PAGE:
LOS ANGELES – Phil Spector is hoping to get a few comforts of home in his new prison cell, and a television, iPod and computer access are at the top of his list.
The music producer was transferred this week to the largest state prison in California where he will serve his sentence of 19 years to life for the murder of actress Lana Clarkson.
As a medium-security inmate, Spector can make some requests for items he wants in his cell, and his wife acknowledges her husband is already creating a list.
"He wants a TV and an iPod or something like that for listening to music," Rachelle Spector said Tuesday. "And he would like to be able to receive e-mail."
Phil Spector, 69, is at the California Substance Abuse Treatment Facility and State Prison at Corcoran, where more than 6,900 other inmates are housed.
Prison officials said Phil Spector may even be allowed a musical instrument, noting that some state inmates have made similar requests and play together in groups. However, Rachelle Spector said her husband doesn't plan to make much music behind bars.
"He has not requested an instrument, and I doubt if he will," she said.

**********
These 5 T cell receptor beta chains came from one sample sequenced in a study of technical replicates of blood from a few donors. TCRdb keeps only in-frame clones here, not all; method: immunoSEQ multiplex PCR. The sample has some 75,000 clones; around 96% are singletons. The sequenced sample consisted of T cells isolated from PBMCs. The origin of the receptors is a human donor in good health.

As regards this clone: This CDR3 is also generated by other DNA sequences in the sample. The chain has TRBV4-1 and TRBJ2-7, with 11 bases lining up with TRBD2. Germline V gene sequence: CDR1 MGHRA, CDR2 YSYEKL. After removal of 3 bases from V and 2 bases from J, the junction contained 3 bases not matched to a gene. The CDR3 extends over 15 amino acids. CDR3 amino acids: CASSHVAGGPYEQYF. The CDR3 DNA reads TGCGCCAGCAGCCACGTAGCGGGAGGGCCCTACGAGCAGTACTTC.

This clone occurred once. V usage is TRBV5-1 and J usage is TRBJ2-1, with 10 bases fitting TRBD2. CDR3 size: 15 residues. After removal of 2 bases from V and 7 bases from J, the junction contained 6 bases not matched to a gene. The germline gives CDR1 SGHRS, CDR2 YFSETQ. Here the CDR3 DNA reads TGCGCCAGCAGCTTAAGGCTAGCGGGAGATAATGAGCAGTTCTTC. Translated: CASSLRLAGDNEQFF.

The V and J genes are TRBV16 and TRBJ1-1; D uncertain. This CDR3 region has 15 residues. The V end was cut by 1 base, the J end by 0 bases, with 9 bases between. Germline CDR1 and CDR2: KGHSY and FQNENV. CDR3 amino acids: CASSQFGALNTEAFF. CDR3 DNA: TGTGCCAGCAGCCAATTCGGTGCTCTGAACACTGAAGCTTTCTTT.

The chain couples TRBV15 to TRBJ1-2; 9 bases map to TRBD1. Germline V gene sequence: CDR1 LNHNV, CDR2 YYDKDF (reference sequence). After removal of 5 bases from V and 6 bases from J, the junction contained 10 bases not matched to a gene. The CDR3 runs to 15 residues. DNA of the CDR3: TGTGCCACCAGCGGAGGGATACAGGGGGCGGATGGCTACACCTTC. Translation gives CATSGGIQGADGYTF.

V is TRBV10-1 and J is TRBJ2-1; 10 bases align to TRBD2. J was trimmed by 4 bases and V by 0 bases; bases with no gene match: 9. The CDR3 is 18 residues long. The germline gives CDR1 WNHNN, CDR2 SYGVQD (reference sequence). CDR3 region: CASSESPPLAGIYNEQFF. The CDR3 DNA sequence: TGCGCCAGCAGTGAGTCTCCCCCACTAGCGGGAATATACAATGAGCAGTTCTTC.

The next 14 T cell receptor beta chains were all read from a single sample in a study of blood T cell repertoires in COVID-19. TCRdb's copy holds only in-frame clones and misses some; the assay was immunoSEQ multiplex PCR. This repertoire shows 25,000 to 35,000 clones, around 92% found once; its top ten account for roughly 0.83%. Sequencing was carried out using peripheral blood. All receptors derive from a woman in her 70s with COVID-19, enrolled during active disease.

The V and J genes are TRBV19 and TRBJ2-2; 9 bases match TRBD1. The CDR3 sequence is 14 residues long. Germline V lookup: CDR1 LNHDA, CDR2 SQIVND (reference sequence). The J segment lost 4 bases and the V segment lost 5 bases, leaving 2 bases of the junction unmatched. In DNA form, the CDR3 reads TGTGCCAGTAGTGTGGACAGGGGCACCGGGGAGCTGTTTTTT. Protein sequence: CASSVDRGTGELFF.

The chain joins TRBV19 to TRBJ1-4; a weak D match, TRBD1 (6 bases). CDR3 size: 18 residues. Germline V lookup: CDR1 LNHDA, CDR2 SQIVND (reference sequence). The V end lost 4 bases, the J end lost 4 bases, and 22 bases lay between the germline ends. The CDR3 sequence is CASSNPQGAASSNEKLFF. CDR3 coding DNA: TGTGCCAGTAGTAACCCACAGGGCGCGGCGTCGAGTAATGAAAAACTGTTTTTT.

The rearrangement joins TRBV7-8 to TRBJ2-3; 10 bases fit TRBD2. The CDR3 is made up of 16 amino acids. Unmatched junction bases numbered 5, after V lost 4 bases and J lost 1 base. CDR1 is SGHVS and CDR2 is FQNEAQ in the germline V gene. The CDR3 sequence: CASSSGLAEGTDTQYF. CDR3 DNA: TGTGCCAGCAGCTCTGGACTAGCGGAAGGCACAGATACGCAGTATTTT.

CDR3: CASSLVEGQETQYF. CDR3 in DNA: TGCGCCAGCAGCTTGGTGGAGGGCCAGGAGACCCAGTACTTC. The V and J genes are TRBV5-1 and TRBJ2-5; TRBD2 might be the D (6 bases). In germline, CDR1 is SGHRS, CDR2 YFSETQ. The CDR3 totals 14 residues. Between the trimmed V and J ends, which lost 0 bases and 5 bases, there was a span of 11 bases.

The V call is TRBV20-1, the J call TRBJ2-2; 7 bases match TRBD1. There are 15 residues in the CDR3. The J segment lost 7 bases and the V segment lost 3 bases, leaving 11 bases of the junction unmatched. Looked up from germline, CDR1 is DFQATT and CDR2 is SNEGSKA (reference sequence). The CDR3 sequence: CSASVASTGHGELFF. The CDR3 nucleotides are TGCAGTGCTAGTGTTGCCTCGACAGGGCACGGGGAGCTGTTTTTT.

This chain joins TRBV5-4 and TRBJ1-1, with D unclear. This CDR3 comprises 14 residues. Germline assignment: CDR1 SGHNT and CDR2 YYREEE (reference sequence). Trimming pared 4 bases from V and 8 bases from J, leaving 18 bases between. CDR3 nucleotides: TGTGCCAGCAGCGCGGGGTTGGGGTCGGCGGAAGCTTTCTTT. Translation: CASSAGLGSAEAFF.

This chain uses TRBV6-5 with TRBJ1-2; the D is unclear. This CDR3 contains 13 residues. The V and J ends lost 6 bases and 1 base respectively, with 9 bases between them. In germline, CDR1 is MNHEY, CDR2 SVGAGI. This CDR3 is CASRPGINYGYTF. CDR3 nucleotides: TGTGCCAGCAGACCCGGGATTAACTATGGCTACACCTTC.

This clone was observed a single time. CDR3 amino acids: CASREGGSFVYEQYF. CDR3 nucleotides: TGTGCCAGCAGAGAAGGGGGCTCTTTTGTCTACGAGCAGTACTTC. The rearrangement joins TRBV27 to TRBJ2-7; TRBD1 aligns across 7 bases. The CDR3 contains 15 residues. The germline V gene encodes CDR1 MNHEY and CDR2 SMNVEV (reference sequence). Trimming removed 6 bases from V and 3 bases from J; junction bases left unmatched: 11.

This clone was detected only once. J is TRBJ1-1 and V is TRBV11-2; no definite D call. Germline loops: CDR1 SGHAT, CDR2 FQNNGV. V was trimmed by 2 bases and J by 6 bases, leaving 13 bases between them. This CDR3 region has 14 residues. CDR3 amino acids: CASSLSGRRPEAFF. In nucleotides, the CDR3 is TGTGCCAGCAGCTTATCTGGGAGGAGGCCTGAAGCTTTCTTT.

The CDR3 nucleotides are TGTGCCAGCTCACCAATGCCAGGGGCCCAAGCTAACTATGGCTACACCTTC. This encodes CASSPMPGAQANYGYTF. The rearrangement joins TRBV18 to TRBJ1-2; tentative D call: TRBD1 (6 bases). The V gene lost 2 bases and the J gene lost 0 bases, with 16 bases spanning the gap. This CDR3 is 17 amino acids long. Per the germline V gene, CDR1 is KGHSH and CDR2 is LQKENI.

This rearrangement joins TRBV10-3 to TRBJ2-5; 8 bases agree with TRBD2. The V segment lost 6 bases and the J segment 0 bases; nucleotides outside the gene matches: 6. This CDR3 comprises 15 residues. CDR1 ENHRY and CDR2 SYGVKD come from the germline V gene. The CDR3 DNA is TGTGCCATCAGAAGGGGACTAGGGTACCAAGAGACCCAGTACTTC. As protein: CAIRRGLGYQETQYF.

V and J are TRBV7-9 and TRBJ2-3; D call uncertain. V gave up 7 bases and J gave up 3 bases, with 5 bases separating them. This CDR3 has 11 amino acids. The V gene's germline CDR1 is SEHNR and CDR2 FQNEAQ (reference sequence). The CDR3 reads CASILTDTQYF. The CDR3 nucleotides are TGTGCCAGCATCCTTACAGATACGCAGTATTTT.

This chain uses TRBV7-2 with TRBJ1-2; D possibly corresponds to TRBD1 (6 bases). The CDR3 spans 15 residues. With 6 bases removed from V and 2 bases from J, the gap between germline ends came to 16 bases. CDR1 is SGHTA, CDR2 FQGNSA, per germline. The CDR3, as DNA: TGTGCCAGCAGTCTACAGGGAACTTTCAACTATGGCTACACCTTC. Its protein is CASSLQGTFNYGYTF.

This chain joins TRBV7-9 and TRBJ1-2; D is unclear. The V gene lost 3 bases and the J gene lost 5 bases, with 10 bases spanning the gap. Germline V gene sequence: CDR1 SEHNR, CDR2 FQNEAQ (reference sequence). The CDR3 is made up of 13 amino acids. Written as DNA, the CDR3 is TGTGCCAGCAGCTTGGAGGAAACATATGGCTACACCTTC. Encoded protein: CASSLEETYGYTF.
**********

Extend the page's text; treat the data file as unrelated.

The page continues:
Rachelle Spector said she was relieved her husband was out of North Kern State Prison, where he has been undergoing evaluation since his conviction in April. She said he wrote a letter detailing alleged abuse at the prison such as being forced to sleep naked on the floor for two nights and eating out of a bowl with his hands "like a dog."
The prison does not mistreat inmates and the actions described by the Spectors "would be a violation of policies and laws," said Terry Thornton, spokeswoman for the California Department of Corrections. Thornton said any report of misconduct would be investigated.
Phil Spector was placed in the "sensitive-needs facility" of his new prison and was given a single cell, Thornton said.
Spector's notoriety probably got him into that housing area, Lt. Stephen Smith said. The typical inmate in the section is a former gang member who has dropped out of a gang and needs protection, Smith said.
Spector is not the first celebrity to be sent to the facility. Robert Downey Jr. served time there in 1999 for a probation violation in a drug conviction. He wound up counseling other inmates before he was released.
Spector was convicted of second-degree murder in the 2003 death of Clarkson at his home in Alhambra.
In his heyday in the early and mid-1960s, Spector produced dozens of hits, including The Ronettes' "Be My Baby," The Crystals' "Da Doo Ron Ron" and The Righteous Brothers' classic, "You've Lost that Lovin' Feelin'." Spector also worked on the Beatles album "Let It Be" and John Lennon's album, "Imagine."